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Classroom examples: learning intentions

You need to show the purpose and likely outcomes of the learning when planning teaching in order to support students’ learning.
12.7
AMY: A quarter of this circle is green. We’ve split it into four equal parts, and one of those parts have been shaded green. Do we all agree?
25.4
STUDENTS: Yes.
26
AMY: How many parts haven’t been shaded green? Tell the person next to you, how many parts haven’t? [INTERPOSING VOICES]
36.4
Eyes back on me. Reese, how many parts?
38.3
STUDENT: Three.
38.9
AMY: Three parts. Three, if one quarter is shaded, how many quarters aren’t? Crystal?
53.4
STUDENT: Three.
54.1
AMY: Three
57.2
shout it.
58.2
STUDENT: Quarters.
59.1
AMY: Three quarters. Good girl. So one quarter has been shaded, three quarters have been left. Your task now. You have some shapes in front of you. I would like you to shade a quarter of each shape. Remember, we halved it and halved it again, and we shaded one quarter of it. Off you go. Quick as you can see how much you can get done.
89.6
TEACHER: Please bear in mind Archimedes’ principle in terms of how much something displaces a liquid.
97.6
50 centimetre rulers are there. Beakers, which can be filled with water, some of them without a spout, some of them with. You see if you can figure out why there’s a spout on there. Please don’t get water all over the desks or the floor. There’s two sets of mass balance, some of them record heavier masses, back of the room. Some of them record smaller masses, that side of the room. I think that’s everything you require. You’re basically going to work out the name the object. If you don’t know what metal it is, for example, if there’s block of metal, just guess by its appearance or ask me.
133.8
Write down the name of the object, determine its volume, but you’ve got to convert it into metres cubed. Mass, determine it, put it into kilogrammes, then calculate– and again, calculate is right over there, the density. Happy? [INTERPOSING VOICES]
150
STUDENT: You don’t need to see two masses.
154.7
STUDENT: What else are you going to cancel out?
156.7
STUDENT: And then let the water go out.
158.7
STUDENT: You top the [INAUDIBLE]..
163.8
STUDENT: It’s not even coming out.
165.2
STUDENT: It’s coming out [INAUDIBLE]..
168.5
TEACHER: Careful with the tap. Don’t get water all over the table. [INTERPOSING VOICES]
178.9
LAURA: I want to look at the second one here. So given that 3x equals 11, can we explain why 6x has to equal 22? Who thinks they can give me a good description of why given that 3x equals 11, 6x equals 22?
200.4
Theo.
200.9
STUDENT: Well, double 3 is 6, and then double 11 is 22.
205.5
LAURA: Great. So we know that 3x equals 11. We don’t know what x is but we know that three of them makes 11. So six of those are no numbers. Well, that’s twice as many as those no numbers as 3x, isn’t it? So that the total will have to be 22. That’s what I want you to be thinking about. I’ve seen some great answers going on here, some great explanations of why. Going to give you just two more minutes to have a go at some of those later ones, really thinking about that explanation about why that’s happening. We know the statement. So clearly, you’re told that, but why must it be true?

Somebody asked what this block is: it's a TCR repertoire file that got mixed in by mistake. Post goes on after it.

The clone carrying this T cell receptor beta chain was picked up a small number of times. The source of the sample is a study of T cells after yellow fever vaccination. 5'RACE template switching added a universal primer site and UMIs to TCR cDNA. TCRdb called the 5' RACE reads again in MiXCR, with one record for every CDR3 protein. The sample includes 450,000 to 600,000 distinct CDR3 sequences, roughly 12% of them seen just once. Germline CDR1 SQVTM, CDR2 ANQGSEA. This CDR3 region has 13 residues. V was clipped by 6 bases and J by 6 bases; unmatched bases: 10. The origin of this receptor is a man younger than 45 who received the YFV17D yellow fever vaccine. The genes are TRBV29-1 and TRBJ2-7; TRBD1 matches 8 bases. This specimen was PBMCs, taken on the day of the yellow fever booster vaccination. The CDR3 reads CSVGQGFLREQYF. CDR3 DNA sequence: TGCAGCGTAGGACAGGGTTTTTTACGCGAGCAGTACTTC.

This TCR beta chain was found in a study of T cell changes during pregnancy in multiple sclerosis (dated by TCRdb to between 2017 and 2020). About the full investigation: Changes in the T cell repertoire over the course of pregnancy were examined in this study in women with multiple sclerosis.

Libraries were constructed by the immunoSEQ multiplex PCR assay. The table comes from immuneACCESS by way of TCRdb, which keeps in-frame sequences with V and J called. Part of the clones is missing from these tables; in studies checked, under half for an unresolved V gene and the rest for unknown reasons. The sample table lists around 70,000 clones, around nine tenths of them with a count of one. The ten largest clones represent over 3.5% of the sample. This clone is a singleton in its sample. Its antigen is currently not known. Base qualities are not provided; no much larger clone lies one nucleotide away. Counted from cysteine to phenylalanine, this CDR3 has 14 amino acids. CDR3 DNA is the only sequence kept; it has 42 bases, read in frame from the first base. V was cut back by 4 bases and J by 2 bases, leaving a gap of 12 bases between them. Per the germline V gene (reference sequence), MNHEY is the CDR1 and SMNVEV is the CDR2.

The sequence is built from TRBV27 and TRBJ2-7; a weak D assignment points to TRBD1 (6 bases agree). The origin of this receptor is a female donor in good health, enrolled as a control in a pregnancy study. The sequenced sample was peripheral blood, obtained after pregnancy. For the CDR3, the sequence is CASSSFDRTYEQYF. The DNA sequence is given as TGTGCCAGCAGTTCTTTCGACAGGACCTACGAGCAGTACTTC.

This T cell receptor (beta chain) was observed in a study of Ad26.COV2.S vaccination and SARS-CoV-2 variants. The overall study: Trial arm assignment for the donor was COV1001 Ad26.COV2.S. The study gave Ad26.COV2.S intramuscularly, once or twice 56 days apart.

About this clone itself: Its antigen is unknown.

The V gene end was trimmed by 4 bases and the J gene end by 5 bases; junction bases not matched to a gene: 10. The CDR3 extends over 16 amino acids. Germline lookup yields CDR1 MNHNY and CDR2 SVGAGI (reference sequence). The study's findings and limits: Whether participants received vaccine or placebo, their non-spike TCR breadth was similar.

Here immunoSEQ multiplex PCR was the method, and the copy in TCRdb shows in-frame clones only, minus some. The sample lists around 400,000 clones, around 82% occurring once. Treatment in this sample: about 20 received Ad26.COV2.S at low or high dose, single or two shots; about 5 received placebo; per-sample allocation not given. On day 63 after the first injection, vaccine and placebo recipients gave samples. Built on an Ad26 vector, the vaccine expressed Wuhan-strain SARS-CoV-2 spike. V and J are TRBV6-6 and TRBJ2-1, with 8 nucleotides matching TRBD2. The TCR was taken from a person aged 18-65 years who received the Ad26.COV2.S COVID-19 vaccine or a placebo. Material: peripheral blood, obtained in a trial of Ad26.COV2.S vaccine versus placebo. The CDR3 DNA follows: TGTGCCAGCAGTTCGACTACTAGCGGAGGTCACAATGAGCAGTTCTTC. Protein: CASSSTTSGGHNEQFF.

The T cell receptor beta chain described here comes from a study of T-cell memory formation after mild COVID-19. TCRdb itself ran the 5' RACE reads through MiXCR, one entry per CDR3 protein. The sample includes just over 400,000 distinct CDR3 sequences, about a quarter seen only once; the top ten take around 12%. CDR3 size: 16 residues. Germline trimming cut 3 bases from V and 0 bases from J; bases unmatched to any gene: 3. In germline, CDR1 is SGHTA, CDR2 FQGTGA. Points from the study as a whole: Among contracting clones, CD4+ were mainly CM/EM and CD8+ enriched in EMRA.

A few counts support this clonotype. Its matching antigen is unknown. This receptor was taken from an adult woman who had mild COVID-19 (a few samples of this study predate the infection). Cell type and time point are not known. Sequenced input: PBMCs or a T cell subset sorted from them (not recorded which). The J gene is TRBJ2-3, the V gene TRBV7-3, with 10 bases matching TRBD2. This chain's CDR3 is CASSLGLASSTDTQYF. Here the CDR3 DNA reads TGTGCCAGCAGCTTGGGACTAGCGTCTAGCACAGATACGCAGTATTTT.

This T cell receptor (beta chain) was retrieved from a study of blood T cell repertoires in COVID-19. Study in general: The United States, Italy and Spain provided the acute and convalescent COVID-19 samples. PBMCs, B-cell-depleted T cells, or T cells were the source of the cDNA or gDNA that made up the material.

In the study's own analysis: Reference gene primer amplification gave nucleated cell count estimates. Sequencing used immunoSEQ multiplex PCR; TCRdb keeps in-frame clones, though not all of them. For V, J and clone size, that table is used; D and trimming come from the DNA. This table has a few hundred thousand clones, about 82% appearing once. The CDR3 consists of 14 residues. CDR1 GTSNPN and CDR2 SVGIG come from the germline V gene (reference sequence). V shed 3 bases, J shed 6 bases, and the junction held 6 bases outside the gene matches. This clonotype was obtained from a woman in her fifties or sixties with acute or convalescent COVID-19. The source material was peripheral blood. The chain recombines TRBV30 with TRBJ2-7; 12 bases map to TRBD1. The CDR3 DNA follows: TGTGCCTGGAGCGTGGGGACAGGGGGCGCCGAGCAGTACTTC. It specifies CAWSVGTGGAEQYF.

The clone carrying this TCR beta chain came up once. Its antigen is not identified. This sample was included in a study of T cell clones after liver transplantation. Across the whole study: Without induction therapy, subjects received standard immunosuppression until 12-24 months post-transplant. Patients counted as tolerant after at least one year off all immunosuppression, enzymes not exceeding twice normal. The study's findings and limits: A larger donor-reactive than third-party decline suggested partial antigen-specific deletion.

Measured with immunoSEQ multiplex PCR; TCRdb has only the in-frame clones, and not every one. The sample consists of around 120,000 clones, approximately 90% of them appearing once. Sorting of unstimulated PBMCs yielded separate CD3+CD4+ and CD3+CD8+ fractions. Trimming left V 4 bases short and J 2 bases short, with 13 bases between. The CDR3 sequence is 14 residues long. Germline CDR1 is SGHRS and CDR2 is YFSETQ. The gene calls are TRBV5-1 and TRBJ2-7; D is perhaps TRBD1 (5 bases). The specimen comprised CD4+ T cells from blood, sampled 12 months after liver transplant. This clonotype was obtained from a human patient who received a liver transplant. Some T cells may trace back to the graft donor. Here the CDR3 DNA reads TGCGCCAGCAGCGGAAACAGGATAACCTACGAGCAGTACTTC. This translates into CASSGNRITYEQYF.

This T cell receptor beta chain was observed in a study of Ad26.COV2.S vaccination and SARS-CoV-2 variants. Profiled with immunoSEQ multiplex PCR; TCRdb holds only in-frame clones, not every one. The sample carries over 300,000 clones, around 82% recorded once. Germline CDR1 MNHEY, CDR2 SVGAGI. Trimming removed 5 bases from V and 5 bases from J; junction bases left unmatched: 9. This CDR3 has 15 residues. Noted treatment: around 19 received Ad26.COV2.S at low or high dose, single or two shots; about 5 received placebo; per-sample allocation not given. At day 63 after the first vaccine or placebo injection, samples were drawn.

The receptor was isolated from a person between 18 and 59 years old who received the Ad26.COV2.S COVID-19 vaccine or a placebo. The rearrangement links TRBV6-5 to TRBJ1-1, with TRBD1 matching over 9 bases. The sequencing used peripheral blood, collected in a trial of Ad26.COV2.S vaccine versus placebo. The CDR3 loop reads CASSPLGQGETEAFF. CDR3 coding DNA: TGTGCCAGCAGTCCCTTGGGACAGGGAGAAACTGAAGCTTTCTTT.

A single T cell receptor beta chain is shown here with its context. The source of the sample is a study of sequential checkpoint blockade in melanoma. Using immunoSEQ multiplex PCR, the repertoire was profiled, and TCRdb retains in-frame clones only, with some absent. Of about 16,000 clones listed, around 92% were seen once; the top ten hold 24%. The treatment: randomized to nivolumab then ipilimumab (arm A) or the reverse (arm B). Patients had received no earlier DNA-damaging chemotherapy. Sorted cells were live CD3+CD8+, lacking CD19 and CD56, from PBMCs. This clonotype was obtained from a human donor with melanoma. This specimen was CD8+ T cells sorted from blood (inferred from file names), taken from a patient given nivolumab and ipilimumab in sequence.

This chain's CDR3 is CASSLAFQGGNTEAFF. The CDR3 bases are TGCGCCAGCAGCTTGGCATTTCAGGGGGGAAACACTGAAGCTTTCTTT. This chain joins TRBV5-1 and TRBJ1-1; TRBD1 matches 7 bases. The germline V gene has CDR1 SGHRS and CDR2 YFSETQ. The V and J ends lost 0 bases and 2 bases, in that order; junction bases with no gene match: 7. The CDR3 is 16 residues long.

245.7
STUDENT: 3x equals 7.
We’ve established that you need to show the purpose and likely outcomes of the learning when planning teaching in order to support students’ learning.
In this video you will see three of our teachers, Amy, Mike and Laura, discussing with their students what they will be doing in the lesson. This is identifying the learning intention.
We will look at success criteria (how students know they’ve reached the intended learning) in the next few steps.

Learning intentions

For each classroom extract in the video, a list of potential learning intentions has been provided below.

0m10s – Maths. Year 1 (age 5-6).

  1. To know how to shade a quarter of a circle
  2. To know how to shade a quarter of any shape
  3. To know that a quarter represents one segment of equal size out of four for any object
  4. To represent parts of a shape as a fraction

1m25s – Physics. Year 11 (age 15-16).

  1. To describe a method for calculating the density for a regular shape
  2. To describe a method for calculating the density for an irregular shape
  3. To be able to select appropriate equipment to accurately calculate the density of any object
  4. To know that density is related to the mass per unit volume for any object

2m55s – Maths. Year 7 (age 11-12).

  1. To understand how to calculate an unknown value in an equation
  2. To understand the steps needed to solve an equation containing an unknown value
  3. To understand the relationship of equations to each other
  4. To understand that any function carried out needs to be applied to both sides of an equation

What would you do?

Choose one of the three teacher examples provided above. State which of the learning intentions listed you think will be better for the pupils in the class and why.
Thinking back to our examples of clear learning intentions, not ‘fogged’ by context, how might you change your own practice? Make a few notes on your reflection grid for this week.
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Planning for Learning: Formative Assessment

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